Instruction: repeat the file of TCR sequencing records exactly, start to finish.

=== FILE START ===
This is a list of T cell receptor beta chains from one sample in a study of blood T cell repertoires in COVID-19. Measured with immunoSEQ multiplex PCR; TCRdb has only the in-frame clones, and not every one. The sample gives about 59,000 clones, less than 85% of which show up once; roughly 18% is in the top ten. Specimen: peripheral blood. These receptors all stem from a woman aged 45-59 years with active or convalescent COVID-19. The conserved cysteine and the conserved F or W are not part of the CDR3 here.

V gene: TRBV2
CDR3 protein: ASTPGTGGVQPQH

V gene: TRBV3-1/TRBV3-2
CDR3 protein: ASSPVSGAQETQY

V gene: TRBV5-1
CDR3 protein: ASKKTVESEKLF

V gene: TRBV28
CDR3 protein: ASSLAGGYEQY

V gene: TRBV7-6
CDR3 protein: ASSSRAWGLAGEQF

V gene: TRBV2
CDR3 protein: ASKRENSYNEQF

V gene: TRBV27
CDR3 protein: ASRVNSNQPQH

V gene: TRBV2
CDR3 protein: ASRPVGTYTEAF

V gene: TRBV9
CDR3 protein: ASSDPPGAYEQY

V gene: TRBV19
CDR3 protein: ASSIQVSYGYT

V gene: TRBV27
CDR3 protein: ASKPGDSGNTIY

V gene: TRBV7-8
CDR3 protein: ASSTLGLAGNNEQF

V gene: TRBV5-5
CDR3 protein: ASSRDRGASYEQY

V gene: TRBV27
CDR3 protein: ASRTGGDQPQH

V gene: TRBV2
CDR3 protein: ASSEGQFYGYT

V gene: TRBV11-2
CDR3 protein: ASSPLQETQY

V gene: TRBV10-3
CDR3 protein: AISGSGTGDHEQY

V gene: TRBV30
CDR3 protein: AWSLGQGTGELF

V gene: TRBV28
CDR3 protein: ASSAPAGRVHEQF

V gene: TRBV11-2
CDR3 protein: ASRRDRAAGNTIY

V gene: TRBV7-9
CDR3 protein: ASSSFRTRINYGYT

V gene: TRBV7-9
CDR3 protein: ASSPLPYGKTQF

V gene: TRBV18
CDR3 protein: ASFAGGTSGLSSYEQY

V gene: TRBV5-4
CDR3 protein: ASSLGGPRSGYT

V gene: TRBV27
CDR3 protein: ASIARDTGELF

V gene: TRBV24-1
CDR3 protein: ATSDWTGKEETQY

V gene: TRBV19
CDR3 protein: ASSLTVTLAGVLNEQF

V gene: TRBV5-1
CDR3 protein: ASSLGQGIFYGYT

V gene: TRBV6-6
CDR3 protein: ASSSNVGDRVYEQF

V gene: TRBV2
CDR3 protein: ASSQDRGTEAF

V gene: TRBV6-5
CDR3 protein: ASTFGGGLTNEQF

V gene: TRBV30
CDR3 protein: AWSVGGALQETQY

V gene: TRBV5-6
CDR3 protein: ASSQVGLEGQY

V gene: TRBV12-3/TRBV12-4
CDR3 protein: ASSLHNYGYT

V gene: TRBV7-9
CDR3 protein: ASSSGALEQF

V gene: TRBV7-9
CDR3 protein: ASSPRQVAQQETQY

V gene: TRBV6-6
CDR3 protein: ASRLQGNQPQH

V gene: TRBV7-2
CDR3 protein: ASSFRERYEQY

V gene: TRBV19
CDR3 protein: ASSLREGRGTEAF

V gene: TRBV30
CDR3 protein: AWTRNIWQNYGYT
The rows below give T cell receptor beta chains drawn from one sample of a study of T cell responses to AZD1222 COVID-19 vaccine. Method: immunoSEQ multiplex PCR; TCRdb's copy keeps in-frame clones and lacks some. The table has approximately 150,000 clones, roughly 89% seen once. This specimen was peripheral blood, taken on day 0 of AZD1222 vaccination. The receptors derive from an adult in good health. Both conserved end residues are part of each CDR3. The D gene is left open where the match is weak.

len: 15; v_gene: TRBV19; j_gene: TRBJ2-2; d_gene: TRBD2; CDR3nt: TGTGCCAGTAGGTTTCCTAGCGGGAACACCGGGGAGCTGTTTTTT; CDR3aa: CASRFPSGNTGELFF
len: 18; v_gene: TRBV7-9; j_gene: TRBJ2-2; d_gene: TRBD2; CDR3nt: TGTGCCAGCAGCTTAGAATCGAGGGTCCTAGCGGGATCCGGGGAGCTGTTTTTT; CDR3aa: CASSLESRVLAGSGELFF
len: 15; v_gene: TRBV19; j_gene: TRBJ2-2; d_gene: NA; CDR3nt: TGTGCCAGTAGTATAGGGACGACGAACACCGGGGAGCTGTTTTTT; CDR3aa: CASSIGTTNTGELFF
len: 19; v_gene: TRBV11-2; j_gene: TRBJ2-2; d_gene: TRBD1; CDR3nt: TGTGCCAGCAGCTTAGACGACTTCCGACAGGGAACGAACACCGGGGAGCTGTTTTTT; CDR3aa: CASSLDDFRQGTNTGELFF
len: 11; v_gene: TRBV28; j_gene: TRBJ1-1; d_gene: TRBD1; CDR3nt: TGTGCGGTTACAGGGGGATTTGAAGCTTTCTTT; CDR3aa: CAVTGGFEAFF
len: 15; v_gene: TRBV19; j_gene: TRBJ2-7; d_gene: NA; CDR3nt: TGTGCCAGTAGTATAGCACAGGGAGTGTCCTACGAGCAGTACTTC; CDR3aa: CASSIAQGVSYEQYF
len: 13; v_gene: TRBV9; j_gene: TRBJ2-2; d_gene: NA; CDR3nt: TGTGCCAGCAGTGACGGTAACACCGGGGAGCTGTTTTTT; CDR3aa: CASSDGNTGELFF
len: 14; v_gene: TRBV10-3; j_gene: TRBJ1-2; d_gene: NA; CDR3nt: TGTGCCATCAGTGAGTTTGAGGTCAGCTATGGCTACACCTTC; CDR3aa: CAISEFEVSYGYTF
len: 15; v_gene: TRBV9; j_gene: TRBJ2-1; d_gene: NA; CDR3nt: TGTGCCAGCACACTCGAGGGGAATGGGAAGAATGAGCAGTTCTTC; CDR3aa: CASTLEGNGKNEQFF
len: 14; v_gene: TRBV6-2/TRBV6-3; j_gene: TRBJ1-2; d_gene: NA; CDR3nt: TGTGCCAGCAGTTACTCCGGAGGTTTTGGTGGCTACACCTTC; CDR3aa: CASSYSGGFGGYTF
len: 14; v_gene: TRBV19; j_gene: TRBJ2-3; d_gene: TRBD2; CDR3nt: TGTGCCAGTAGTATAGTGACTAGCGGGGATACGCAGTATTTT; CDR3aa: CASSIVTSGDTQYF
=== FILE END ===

This is a list of T cell receptor beta chains from one sample in a study of blood T cell repertoires in COVID-19. Measured with immunoSEQ multiplex PCR; TCRdb has only the in-frame clones, and not every one. The sample gives about 59,000 clones, less than 85% of which show up once; roughly 18% is in the top ten. Specimen: peripheral blood. These receptors all stem from a woman aged 45-59 years with active or convalescent COVID-19. The conserved cysteine and the conserved F or W are not part of the CDR3 here.

V gene: TRBV2
CDR3 protein: ASTPGTGGVQPQH

V gene: TRBV3-1/TRBV3-2
CDR3 protein: ASSPVSGAQETQY

V gene: TRBV5-1
CDR3 protein: ASKKTVESEKLF

V gene: TRBV28
CDR3 protein: ASSLAGGYEQY

V gene: TRBV7-6
CDR3 protein: ASSSRAWGLAGEQF

V gene: TRBV2
CDR3 protein: ASKRENSYNEQF

V gene: TRBV27
CDR3 protein: ASRVNSNQPQH

V gene: TRBV2
CDR3 protein: ASRPVGTYTEAF

V gene: TRBV9
CDR3 protein: ASSDPPGAYEQY

V gene: TRBV19
CDR3 protein: ASSIQVSYGYT

V gene: TRBV27
CDR3 protein: ASKPGDSGNTIY

V gene: TRBV7-8
CDR3 protein: ASSTLGLAGNNEQF

V gene: TRBV5-5
CDR3 protein: ASSRDRGASYEQY

V gene: TRBV27
CDR3 protein: ASRTGGDQPQH

V gene: TRBV2
CDR3 protein: ASSEGQFYGYT

V gene: TRBV11-2
CDR3 protein: ASSPLQETQY

V gene: TRBV10-3
CDR3 protein: AISGSGTGDHEQY

V gene: TRBV30
CDR3 protein: AWSLGQGTGELF

V gene: TRBV28
CDR3 protein: ASSAPAGRVHEQF

V gene: TRBV11-2
CDR3 protein: ASRRDRAAGNTIY

V gene: TRBV7-9
CDR3 protein: ASSSFRTRINYGYT

V gene: TRBV7-9
CDR3 protein: ASSPLPYGKTQF

V gene: TRBV18
CDR3 protein: ASFAGGTSGLSSYEQY

V gene: TRBV5-4
CDR3 protein: ASSLGGPRSGYT

V gene: TRBV27
CDR3 protein: ASIARDTGELF

V gene: TRBV24-1
CDR3 protein: ATSDWTGKEETQY

V gene: TRBV19
CDR3 protein: ASSLTVTLAGVLNEQF

V gene: TRBV5-1
CDR3 protein: ASSLGQGIFYGYT

V gene: TRBV6-6
CDR3 protein: ASSSNVGDRVYEQF

V gene: TRBV2
CDR3 protein: ASSQDRGTEAF

V gene: TRBV6-5
CDR3 protein: ASTFGGGLTNEQF

V gene: TRBV30
CDR3 protein: AWSVGGALQETQY

V gene: TRBV5-6
CDR3 protein: ASSQVGLEGQY

V gene: TRBV12-3/TRBV12-4
CDR3 protein: ASSLHNYGYT

V gene: TRBV7-9
CDR3 protein: ASSSGALEQF

V gene: TRBV7-9
CDR3 protein: ASSPRQVAQQETQY

V gene: TRBV6-6
CDR3 protein: ASRLQGNQPQH

V gene: TRBV7-2
CDR3 protein: ASSFRERYEQY

V gene: TRBV19
CDR3 protein: ASSLREGRGTEAF

V gene: TRBV30
CDR3 protein: AWTRNIWQNYGYT
The rows below give T cell receptor beta chains drawn from one sample of a study of T cell responses to AZD1222 COVID-19 vaccine. Method: immunoSEQ multiplex PCR; TCRdb's copy keeps in-frame clones and lacks some. The table has approximately 150,000 clones, roughly 89% seen once. This specimen was peripheral blood, taken on day 0 of AZD1222 vaccination. The receptors derive from an adult in good health. Both conserved end residues are part of each CDR3. The D gene is left open where the match is weak.

len: 15; v_gene: TRBV19; j_gene: TRBJ2-2; d_gene: TRBD2; CDR3nt: TGTGCCAGTAGGTTTCCTAGCGGGAACACCGGGGAGCTGTTTTTT; CDR3aa: CASRFPSGNTGELFF
len: 18; v_gene: TRBV7-9; j_gene: TRBJ2-2; d_gene: TRBD2; CDR3nt: TGTGCCAGCAGCTTAGAATCGAGGGTCCTAGCGGGATCCGGGGAGCTGTTTTTT; CDR3aa: CASSLESRVLAGSGELFF
len: 15; v_gene: TRBV19; j_gene: TRBJ2-2; d_gene: NA; CDR3nt: TGTGCCAGTAGTATAGGGACGACGAACACCGGGGAGCTGTTTTTT; CDR3aa: CASSIGTTNTGELFF
len: 19; v_gene: TRBV11-2; j_gene: TRBJ2-2; d_gene: TRBD1; CDR3nt: TGTGCCAGCAGCTTAGACGACTTCCGACAGGGAACGAACACCGGGGAGCTGTTTTTT; CDR3aa: CASSLDDFRQGTNTGELFF
len: 11; v_gene: TRBV28; j_gene: TRBJ1-1; d_gene: TRBD1; CDR3nt: TGTGCGGTTACAGGGGGATTTGAAGCTTTCTTT; CDR3aa: CAVTGGFEAFF
len: 15; v_gene: TRBV19; j_gene: TRBJ2-7; d_gene: NA; CDR3nt: TGTGCCAGTAGTATAGCACAGGGAGTGTCCTACGAGCAGTACTTC; CDR3aa: CASSIAQGVSYEQYF
len: 13; v_gene: TRBV9; j_gene: TRBJ2-2; d_gene: NA; CDR3nt: TGTGCCAGCAGTGACGGTAACACCGGGGAGCTGTTTTTT; CDR3aa: CASSDGNTGELFF
len: 14; v_gene: TRBV10-3; j_gene: TRBJ1-2; d_gene: NA; CDR3nt: TGTGCCATCAGTGAGTTTGAGGTCAGCTATGGCTACACCTTC; CDR3aa: CAISEFEVSYGYTF
len: 15; v_gene: TRBV9; j_gene: TRBJ2-1; d_gene: NA; CDR3nt: TGTGCCAGCACACTCGAGGGGAATGGGAAGAATGAGCAGTTCTTC; CDR3aa: CASTLEGNGKNEQFF
len: 14; v_gene: TRBV6-2/TRBV6-3; j_gene: TRBJ1-2; d_gene: NA; CDR3nt: TGTGCCAGCAGTTACTCCGGAGGTTTTGGTGGCTACACCTTC; CDR3aa: CASSYSGGFGGYTF
len: 14; v_gene: TRBV19; j_gene: TRBJ2-3; d_gene: TRBD2; CDR3nt: TGTGCCAGTAGTATAGTGACTAGCGGGGATACGCAGTATTTT; CDR3aa: CASSIVTSGDTQYF